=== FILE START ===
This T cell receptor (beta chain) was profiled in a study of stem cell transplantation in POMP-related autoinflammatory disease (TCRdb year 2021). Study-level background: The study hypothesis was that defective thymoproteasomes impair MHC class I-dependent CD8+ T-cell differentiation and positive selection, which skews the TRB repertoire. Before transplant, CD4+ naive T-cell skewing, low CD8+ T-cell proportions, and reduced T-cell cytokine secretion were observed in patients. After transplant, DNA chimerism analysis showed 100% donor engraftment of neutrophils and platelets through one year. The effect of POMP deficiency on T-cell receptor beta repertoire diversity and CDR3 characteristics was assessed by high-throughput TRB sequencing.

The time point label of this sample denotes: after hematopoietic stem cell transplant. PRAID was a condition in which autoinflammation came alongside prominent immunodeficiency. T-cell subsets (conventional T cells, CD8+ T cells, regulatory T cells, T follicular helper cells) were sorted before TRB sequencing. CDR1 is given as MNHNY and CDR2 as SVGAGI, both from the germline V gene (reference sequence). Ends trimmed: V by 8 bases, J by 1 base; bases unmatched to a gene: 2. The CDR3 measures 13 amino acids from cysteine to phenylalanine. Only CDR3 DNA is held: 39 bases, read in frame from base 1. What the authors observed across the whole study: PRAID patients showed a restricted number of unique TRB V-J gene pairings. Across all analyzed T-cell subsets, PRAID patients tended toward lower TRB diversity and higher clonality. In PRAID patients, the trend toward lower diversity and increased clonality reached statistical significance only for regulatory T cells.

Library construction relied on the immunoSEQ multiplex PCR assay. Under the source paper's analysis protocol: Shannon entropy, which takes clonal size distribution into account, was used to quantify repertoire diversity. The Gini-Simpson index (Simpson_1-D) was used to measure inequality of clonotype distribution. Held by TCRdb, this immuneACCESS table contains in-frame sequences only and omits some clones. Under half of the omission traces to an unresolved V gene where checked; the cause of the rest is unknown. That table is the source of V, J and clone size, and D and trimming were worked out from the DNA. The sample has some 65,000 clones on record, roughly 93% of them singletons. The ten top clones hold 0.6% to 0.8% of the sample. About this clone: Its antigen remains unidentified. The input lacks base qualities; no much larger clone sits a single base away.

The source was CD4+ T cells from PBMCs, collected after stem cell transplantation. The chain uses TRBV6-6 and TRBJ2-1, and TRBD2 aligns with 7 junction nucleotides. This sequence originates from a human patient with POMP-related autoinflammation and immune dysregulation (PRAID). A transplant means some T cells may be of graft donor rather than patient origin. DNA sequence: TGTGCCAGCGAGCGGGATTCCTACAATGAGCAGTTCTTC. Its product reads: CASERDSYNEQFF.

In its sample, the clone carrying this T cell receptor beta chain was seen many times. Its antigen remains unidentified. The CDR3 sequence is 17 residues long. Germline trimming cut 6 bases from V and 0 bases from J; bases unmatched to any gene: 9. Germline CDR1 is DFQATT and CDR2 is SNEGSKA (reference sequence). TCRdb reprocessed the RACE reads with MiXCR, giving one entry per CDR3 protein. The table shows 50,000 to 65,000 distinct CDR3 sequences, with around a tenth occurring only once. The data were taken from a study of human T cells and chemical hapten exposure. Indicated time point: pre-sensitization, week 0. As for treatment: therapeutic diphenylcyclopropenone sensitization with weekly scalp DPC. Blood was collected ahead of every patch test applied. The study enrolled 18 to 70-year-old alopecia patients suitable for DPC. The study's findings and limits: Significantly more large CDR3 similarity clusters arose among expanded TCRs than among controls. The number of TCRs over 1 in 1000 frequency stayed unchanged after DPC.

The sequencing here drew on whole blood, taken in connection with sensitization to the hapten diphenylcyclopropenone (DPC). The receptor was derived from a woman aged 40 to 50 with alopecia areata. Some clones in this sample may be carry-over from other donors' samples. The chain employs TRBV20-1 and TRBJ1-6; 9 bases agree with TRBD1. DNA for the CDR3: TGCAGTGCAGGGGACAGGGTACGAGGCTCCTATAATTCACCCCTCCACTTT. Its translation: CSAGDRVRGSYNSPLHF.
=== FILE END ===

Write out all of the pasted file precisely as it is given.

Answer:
This T cell receptor (beta chain) was profiled in a study of stem cell transplantation in POMP-related autoinflammatory disease (TCRdb year 2021). Study-level background: The study hypothesis was that defective thymoproteasomes impair MHC class I-dependent CD8+ T-cell differentiation and positive selection, which skews the TRB repertoire. Before transplant, CD4+ naive T-cell skewing, low CD8+ T-cell proportions, and reduced T-cell cytokine secretion were observed in patients. After transplant, DNA chimerism analysis showed 100% donor engraftment of neutrophils and platelets through one year. The effect of POMP deficiency on T-cell receptor beta repertoire diversity and CDR3 characteristics was assessed by high-throughput TRB sequencing.

The time point label of this sample denotes: after hematopoietic stem cell transplant. PRAID was a condition in which autoinflammation came alongside prominent immunodeficiency. T-cell subsets (conventional T cells, CD8+ T cells, regulatory T cells, T follicular helper cells) were sorted before TRB sequencing. CDR1 is given as MNHNY and CDR2 as SVGAGI, both from the germline V gene (reference sequence). Ends trimmed: V by 8 bases, J by 1 base; bases unmatched to a gene: 2. The CDR3 measures 13 amino acids from cysteine to phenylalanine. Only CDR3 DNA is held: 39 bases, read in frame from base 1. What the authors observed across the whole study: PRAID patients showed a restricted number of unique TRB V-J gene pairings. Across all analyzed T-cell subsets, PRAID patients tended toward lower TRB diversity and higher clonality. In PRAID patients, the trend toward lower diversity and increased clonality reached statistical significance only for regulatory T cells.

Library construction relied on the immunoSEQ multiplex PCR assay. Under the source paper's analysis protocol: Shannon entropy, which takes clonal size distribution into account, was used to quantify repertoire diversity. The Gini-Simpson index (Simpson_1-D) was used to measure inequality of clonotype distribution. Held by TCRdb, this immuneACCESS table contains in-frame sequences only and omits some clones. Under half of the omission traces to an unresolved V gene where checked; the cause of the rest is unknown. That table is the source of V, J and clone size, and D and trimming were worked out from the DNA. The sample has some 65,000 clones on record, roughly 93% of them singletons. The ten top clones hold 0.6% to 0.8% of the sample. About this clone: Its antigen remains unidentified. The input lacks base qualities; no much larger clone sits a single base away.

The source was CD4+ T cells from PBMCs, collected after stem cell transplantation. The chain uses TRBV6-6 and TRBJ2-1, and TRBD2 aligns with 7 junction nucleotides. This sequence originates from a human patient with POMP-related autoinflammation and immune dysregulation (PRAID). A transplant means some T cells may be of graft donor rather than patient origin. DNA sequence: TGTGCCAGCGAGCGGGATTCCTACAATGAGCAGTTCTTC. Its product reads: CASERDSYNEQFF.

In its sample, the clone carrying this T cell receptor beta chain was seen many times. Its antigen remains unidentified. The CDR3 sequence is 17 residues long. Germline trimming cut 6 bases from V and 0 bases from J; bases unmatched to any gene: 9. Germline CDR1 is DFQATT and CDR2 is SNEGSKA (reference sequence). TCRdb reprocessed the RACE reads with MiXCR, giving one entry per CDR3 protein. The table shows 50,000 to 65,000 distinct CDR3 sequences, with around a tenth occurring only once. The data were taken from a study of human T cells and chemical hapten exposure. Indicated time point: pre-sensitization, week 0. As for treatment: therapeutic diphenylcyclopropenone sensitization with weekly scalp DPC. Blood was collected ahead of every patch test applied. The study enrolled 18 to 70-year-old alopecia patients suitable for DPC. The study's findings and limits: Significantly more large CDR3 similarity clusters arose among expanded TCRs than among controls. The number of TCRs over 1 in 1000 frequency stayed unchanged after DPC.

The sequencing here drew on whole blood, taken in connection with sensitization to the hapten diphenylcyclopropenone (DPC). The receptor was derived from a woman aged 40 to 50 with alopecia areata. Some clones in this sample may be carry-over from other donors' samples. The chain employs TRBV20-1 and TRBJ1-6; 9 bases agree with TRBD1. DNA for the CDR3: TGCAGTGCAGGGGACAGGGTACGAGGCTCCTATAATTCACCCCTCCACTTT. Its translation: CSAGDRVRGSYNSPLHF.